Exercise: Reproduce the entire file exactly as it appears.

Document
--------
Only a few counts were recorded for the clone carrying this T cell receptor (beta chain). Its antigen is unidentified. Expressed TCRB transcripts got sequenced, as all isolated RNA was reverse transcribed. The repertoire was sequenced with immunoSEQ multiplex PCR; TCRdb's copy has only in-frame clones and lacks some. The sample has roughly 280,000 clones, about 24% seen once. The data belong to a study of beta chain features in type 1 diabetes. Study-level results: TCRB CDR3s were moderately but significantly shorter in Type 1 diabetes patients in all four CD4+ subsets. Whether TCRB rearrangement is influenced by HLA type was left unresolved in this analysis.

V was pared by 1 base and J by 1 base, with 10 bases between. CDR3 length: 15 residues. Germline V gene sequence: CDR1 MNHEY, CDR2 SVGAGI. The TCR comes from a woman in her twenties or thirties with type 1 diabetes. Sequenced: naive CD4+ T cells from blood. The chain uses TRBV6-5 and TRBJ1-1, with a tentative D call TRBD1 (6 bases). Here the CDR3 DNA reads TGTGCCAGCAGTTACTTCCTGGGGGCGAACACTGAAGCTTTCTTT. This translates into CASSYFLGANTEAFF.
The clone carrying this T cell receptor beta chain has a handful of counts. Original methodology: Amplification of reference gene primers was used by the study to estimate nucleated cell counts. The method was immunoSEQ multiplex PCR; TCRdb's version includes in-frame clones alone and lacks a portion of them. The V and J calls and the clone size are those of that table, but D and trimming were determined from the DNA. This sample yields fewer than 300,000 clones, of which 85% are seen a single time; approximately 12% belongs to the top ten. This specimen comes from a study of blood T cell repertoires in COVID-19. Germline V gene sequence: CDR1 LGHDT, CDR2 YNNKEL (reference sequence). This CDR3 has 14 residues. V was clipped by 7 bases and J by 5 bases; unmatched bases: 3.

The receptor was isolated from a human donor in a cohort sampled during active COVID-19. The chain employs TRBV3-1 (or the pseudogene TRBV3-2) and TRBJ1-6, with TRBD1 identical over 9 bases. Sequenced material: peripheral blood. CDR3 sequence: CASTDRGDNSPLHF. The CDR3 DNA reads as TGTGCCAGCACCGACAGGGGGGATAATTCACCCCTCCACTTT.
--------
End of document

Only a few counts were recorded for the clone carrying this T cell receptor (beta chain). Its antigen is unidentified. Expressed TCRB transcripts got sequenced, as all isolated RNA was reverse transcribed. The repertoire was sequenced with immunoSEQ multiplex PCR; TCRdb's copy has only in-frame clones and lacks some. The sample has roughly 280,000 clones, about 24% seen once. The data belong to a study of beta chain features in type 1 diabetes. Study-level results: TCRB CDR3s were moderately but significantly shorter in Type 1 diabetes patients in all four CD4+ subsets. Whether TCRB rearrangement is influenced by HLA type was left unresolved in this analysis.

V was pared by 1 base and J by 1 base, with 10 bases between. CDR3 length: 15 residues. Germline V gene sequence: CDR1 MNHEY, CDR2 SVGAGI. The TCR comes from a woman in her twenties or thirties with type 1 diabetes. Sequenced: naive CD4+ T cells from blood. The chain uses TRBV6-5 and TRBJ1-1, with a tentative D call TRBD1 (6 bases). Here the CDR3 DNA reads TGTGCCAGCAGTTACTTCCTGGGGGCGAACACTGAAGCTTTCTTT. This translates into CASSYFLGANTEAFF.
The clone carrying this T cell receptor beta chain has a handful of counts. Original methodology: Amplification of reference gene primers was used by the study to estimate nucleated cell counts. The method was immunoSEQ multiplex PCR; TCRdb's version includes in-frame clones alone and lacks a portion of them. The V and J calls and the clone size are those of that table, but D and trimming were determined from the DNA. This sample yields fewer than 300,000 clones, of which 85% are seen a single time; approximately 12% belongs to the top ten. This specimen comes from a study of blood T cell repertoires in COVID-19. Germline V gene sequence: CDR1 LGHDT, CDR2 YNNKEL (reference sequence). This CDR3 has 14 residues. V was clipped by 7 bases and J by 5 bases; unmatched bases: 3.

The receptor was isolated from a human donor in a cohort sampled during active COVID-19. The chain employs TRBV3-1 (or the pseudogene TRBV3-2) and TRBJ1-6, with TRBD1 identical over 9 bases. Sequenced material: peripheral blood. CDR3 sequence: CASTDRGDNSPLHF. The CDR3 DNA reads as TGTGCCAGCACCGACAGGGGGGATAATTCACCCCTCCACTTT.